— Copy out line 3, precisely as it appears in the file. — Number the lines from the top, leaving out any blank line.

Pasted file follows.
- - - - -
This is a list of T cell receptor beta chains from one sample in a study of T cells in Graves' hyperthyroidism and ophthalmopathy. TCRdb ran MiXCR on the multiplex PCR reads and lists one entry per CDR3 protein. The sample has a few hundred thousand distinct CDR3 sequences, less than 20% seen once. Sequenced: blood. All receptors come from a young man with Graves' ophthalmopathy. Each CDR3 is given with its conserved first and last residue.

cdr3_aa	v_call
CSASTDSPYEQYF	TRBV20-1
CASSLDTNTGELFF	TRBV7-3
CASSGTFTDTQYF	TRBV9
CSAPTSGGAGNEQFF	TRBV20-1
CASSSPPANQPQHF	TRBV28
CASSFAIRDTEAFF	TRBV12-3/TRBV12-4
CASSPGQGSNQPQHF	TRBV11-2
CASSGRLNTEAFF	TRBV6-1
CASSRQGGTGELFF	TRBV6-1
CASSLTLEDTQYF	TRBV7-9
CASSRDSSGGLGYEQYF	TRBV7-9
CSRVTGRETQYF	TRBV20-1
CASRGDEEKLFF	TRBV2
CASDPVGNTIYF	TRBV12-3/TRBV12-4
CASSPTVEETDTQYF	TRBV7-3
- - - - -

CSASTDSPYEQYF	TRBV20-1